Student: Dru Norriss
Supervisors: Ben Hudson, Pip Mason, Michael O’Dea, Jane Cartwright [Dept Public Health & General Practice, Pegasus Health, Partnership Health Canterbury]
Sponsor: Partnership Health Canterbury, hosted by Pegasus Health
In December 2008, Partnership Health Canterbury introduced a scheme whereby General Practitioners (family doctors) were able to refer patients registered on CDM Options for Care (a programme to help patients with significant chronic disease) to dietitians for up to 5 fully-paid consultations. A further 5 consultations were available if recommended by the dietitian and approved by the GP. Initially, patients could be referred for a variety of chronic conditions. After July 1 2009, the criteria changed such that patients had to be enrolled in Care Plus (generally meaning that they have 2 or more chronic conditions with significant burden to the patient and high cost to the health system) and BMI (body mass index) measure of >30 kg/m2. The scheme was introduced in response to a perceived need for a community dietitian service, with funded dietitian services in Canterbury previously very difficult to access from within primary care.
This project aims to investigate the reach and performance of the community dietitian service. The aims can be summarised as follows:
- To assess the demography (ethnicity and NZdep06 quintile showing socioeconomic deprivation) of those utilizing the service as compared with the eligible Canterbury (Partnership Health Canterbury) PHO population.
- To assess the reasons for individual patients being referred to the service.
- To assess perceived strengths and weaknesses and barriers to use of the service from the perspectives of patients, doctors and the dietitians providing the service.
- To consider the individual dietitian consultation model compared with other lifestyle interventions for weight loss and chronic disease.
Demography and reason for referral data were obtained from Pegasus Health. Referrals up to 7/12/2009 were analysed.
Expected referral proportions were generated from information held by Partnership Health Canterbury. This data was combined with obesity prevalence data from "A Portrait of Health. Key Results of the 2006/07 New Zealand Health Survey" to calculate adjusted figures.
The third and fourth aims were achieved with the use of postal questionnaires. 1031 questionnaires were sent to patients. 175 questionnaires were sent to individual General Practitioners. 12 questionnaires were sent to private dietitians, representing all those currently providing the service to the PHO.
1079 referrals were analysed. Breakdown by ethnicity (percents show proportion among the 1002 referrals with known ethnicity data): Asian 14 (1%); Eurpoean/Other 891 (89%); Maori 80 (8%); Pacific 17 (2%). No ethnicity data was available for 77 referrals. The expected referrals based on the adjusted PHO data were: Asian 3%; European 75%; Maori 11%; Pacific 6%.
The breakdown of referrals by NZdep06 quintile is as follows (percents show proportion among the 983 referrals with known quintile data): Quintile 1 222 (23%); quintile 2 210 (21%); quintile 3 225 (23%); quintile 4 166 (17%), quintile 5 160 (16%). No quintile data was available for 96 referrals. The expected referrals based on the adjusted PHO data were: Quintile 1 25%; quintile 2 19%, quintile 3 20%, quintile 4 17%, quintile 5 19%. (Quintile 5 denotes highest socioeconomic deprivation, quintile 1 the lowest).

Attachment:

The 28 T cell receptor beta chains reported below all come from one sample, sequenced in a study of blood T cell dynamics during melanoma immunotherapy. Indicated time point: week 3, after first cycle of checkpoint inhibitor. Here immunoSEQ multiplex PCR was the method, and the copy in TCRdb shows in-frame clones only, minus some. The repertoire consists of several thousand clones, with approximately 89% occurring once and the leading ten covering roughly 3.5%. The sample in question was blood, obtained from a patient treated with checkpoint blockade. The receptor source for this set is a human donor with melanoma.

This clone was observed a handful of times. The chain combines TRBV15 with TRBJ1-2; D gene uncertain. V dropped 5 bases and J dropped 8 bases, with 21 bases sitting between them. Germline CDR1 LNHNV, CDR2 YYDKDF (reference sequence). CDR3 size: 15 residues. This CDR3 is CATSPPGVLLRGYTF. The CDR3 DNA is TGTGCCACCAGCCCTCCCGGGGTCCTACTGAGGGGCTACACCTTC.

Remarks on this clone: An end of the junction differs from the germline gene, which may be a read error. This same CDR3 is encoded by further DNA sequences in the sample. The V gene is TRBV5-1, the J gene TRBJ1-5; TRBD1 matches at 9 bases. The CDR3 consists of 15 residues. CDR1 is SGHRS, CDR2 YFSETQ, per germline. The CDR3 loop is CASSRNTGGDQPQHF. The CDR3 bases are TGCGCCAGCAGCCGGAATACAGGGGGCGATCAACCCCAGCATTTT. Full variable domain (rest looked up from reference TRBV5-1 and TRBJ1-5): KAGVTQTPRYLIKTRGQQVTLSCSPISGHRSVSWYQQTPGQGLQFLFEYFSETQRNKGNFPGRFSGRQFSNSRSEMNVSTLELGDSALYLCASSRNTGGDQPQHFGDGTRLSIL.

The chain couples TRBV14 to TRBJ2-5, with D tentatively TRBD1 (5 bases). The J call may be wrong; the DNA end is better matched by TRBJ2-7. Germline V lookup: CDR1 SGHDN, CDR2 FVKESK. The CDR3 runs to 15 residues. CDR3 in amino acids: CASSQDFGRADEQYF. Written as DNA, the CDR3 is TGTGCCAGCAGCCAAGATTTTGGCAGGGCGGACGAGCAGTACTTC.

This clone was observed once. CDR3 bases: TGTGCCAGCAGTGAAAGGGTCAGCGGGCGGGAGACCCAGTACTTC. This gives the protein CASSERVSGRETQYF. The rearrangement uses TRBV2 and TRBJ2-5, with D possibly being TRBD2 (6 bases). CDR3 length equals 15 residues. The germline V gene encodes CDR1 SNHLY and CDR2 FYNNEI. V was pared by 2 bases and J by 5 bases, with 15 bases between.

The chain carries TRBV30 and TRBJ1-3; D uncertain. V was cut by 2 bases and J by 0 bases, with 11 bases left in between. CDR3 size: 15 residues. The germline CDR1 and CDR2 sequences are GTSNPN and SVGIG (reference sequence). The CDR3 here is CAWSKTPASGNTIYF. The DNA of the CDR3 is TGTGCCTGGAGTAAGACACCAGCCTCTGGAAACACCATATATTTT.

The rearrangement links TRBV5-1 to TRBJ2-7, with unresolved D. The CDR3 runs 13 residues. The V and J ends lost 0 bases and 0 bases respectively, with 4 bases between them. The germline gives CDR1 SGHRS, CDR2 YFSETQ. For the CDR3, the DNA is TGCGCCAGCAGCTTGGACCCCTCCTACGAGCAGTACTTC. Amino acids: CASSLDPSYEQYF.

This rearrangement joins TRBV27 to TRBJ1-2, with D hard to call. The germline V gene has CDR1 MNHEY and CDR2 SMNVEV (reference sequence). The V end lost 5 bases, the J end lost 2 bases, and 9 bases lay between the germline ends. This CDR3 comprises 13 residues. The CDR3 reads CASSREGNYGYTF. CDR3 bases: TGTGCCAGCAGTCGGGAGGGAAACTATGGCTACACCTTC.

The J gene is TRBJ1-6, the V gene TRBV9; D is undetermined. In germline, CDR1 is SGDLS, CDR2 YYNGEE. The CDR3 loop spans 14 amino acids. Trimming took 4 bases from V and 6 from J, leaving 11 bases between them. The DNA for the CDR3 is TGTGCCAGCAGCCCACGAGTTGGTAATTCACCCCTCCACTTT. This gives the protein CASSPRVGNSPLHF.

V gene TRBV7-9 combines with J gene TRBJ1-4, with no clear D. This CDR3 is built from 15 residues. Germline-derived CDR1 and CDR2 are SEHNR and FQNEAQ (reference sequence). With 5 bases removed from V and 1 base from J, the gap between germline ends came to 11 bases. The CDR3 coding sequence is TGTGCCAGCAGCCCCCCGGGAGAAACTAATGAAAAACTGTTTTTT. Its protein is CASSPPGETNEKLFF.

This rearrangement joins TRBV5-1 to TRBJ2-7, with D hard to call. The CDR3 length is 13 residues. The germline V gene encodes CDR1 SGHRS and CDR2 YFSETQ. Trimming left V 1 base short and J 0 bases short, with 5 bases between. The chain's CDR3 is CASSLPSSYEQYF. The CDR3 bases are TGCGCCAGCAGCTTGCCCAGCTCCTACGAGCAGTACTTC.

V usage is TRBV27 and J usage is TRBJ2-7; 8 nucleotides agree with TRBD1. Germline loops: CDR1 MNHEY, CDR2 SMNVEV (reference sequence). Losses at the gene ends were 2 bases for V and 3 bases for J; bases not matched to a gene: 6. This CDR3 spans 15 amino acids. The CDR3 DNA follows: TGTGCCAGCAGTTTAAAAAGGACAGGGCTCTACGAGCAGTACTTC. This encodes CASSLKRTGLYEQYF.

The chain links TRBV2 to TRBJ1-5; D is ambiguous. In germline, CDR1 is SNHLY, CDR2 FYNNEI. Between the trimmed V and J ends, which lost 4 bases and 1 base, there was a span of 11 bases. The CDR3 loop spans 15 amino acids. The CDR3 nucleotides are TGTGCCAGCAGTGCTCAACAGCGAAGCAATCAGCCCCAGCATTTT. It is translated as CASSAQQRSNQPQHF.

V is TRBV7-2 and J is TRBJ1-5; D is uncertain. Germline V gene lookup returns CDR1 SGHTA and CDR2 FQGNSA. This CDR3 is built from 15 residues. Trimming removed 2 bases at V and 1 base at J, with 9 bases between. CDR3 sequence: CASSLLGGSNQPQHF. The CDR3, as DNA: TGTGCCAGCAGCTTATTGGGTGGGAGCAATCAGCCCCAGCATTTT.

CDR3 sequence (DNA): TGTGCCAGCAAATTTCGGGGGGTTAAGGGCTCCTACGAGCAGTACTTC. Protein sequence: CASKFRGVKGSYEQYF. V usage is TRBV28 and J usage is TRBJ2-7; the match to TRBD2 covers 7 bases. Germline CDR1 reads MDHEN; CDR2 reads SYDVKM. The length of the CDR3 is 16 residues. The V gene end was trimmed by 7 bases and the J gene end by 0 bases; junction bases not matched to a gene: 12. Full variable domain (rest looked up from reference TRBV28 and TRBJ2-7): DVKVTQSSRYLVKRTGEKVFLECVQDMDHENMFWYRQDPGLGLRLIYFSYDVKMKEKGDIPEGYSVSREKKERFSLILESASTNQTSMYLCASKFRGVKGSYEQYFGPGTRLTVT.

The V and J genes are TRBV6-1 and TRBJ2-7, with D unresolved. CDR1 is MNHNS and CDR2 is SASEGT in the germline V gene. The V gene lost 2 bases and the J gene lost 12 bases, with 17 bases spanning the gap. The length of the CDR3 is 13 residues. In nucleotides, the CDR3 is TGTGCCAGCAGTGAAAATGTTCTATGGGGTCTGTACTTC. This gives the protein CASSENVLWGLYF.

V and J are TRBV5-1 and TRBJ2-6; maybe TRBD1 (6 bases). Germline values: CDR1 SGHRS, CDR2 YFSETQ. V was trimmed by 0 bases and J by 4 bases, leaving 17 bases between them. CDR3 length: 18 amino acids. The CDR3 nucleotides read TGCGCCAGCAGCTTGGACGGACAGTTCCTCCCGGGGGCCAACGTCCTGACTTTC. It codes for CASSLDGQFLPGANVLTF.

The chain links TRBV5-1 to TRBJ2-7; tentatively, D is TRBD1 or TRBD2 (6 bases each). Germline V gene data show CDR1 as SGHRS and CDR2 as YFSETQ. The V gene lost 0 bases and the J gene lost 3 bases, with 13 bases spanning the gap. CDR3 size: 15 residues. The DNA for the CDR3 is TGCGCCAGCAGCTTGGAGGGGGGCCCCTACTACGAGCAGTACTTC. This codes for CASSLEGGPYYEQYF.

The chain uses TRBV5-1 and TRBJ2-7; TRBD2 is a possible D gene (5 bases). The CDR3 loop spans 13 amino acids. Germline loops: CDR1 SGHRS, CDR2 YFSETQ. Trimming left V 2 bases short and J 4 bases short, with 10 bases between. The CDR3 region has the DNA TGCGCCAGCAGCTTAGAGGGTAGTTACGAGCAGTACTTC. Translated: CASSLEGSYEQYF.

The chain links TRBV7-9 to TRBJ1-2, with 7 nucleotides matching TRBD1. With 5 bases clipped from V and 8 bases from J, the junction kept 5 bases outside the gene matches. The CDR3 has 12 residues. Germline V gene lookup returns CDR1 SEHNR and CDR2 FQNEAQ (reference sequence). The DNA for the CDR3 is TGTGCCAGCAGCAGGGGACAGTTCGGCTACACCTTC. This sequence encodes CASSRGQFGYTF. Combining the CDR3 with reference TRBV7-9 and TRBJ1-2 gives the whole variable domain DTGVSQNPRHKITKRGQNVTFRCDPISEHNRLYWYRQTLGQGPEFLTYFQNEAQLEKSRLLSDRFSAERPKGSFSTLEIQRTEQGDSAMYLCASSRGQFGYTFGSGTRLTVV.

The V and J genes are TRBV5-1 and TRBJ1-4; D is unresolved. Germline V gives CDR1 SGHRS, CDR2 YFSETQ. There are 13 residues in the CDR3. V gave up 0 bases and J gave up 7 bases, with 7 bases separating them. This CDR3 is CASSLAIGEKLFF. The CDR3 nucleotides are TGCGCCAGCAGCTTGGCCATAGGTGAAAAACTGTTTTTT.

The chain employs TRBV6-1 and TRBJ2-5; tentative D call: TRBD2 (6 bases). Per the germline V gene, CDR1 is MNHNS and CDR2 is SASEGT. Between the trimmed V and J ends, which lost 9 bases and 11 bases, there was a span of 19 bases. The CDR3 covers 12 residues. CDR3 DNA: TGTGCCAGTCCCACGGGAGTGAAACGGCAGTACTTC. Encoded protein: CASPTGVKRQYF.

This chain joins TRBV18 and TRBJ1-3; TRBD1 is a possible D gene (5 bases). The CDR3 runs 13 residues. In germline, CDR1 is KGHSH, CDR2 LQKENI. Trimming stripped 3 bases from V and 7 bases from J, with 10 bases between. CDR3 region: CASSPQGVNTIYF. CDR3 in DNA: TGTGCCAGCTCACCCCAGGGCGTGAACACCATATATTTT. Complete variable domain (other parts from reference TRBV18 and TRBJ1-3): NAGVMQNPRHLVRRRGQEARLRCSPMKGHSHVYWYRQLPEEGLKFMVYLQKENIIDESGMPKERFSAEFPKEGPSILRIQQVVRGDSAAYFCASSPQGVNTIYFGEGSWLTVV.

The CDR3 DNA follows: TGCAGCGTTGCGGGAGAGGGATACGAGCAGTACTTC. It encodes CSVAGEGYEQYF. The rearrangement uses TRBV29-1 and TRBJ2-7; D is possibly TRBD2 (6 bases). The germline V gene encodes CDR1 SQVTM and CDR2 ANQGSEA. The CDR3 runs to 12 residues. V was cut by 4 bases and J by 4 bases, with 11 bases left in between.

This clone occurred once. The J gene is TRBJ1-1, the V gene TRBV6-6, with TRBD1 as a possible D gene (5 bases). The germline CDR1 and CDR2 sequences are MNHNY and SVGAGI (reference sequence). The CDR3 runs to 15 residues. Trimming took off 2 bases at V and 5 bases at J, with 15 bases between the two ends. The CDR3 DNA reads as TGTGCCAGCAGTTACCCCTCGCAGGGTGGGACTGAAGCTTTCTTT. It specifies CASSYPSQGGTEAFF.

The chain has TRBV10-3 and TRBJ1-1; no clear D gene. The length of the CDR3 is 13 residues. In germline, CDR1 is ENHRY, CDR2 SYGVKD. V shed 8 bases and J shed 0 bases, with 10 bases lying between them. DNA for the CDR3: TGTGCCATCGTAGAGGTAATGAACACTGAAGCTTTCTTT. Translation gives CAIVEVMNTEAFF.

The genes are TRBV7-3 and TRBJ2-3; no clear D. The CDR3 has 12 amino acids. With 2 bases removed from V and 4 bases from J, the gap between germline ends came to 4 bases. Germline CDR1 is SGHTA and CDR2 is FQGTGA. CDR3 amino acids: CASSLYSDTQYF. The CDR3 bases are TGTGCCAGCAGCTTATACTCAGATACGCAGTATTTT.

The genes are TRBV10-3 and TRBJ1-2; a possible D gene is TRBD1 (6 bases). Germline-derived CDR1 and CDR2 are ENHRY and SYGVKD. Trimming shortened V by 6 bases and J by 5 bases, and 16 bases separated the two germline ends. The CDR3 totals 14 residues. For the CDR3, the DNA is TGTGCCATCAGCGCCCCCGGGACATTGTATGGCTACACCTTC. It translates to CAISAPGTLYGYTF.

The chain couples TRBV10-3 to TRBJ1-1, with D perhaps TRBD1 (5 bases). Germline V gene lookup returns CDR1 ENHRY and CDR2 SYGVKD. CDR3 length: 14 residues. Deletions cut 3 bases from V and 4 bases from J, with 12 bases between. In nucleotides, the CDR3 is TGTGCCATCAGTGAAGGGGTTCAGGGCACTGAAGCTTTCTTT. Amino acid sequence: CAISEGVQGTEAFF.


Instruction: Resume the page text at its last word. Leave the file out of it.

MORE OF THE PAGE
The top 5 reasons for referral were: Obesity 700; Hyperlipidaemia 209; Type 2 Diabetes 172; Other 141; and Cardiovascular Disease 137.
A summary of important findings from the questionnaires follows. 207 were returned from patients, 89 from GPs, and 7 from dietitians.
86% of patients rated "somewhat easy" or "very easy" for travelling to the dietitian's office.
89% of patients selected "usually" or "always" for getting suitable appointment times. 80% of patients selected "usually" or "always" for feeling heard and understood by the dietitian.
80% of patients selected "usually" or "always" for finding the advice they received practical, affordable and easy to put into practice.
71% of patients were referred for weight-loss, of which 17 (12%) has accessed the Green Prescription programme in the past year.
50 (57%) of GPs indicated they thought their patients would benefit if their nurses were upskilled in nutrition and lifestyle interventions.
Comparison of referrals made with expected referrals yields no indication that the dietitian service is being utilised grossly inequitably, although there is some suggestion of over referral of European/other and NZdep06 quintiles 2-4. Caution must be taken in interpreting the results however as there have been only 1079 referrals to date. If the small percentage differences between expected and actual referrals remained over time as numbers utilising the service increased, this would begin to suggest inequity with higher confidence.
The responses to patient questionnaires indicated a moderately high level of satisfaction with the service. There is some suggestion that there are issues around the actual delivery of dietitian intervention and advice, and the relationship between the dietitians and clients, with a slightly lower percentage (80%, 80% vs. 86%, 89%) of patients indicating positive responses to the relevant questions above.
Considering the obesity focus of the referral criteria, it may useful to establish systems to encourage patients to seek other interventions first (eg Green Prescription, Appetite for Life) aimed at general lifestyle-based chronic disease management and prevention and to then later escalate to dietitian services if deemed necessary.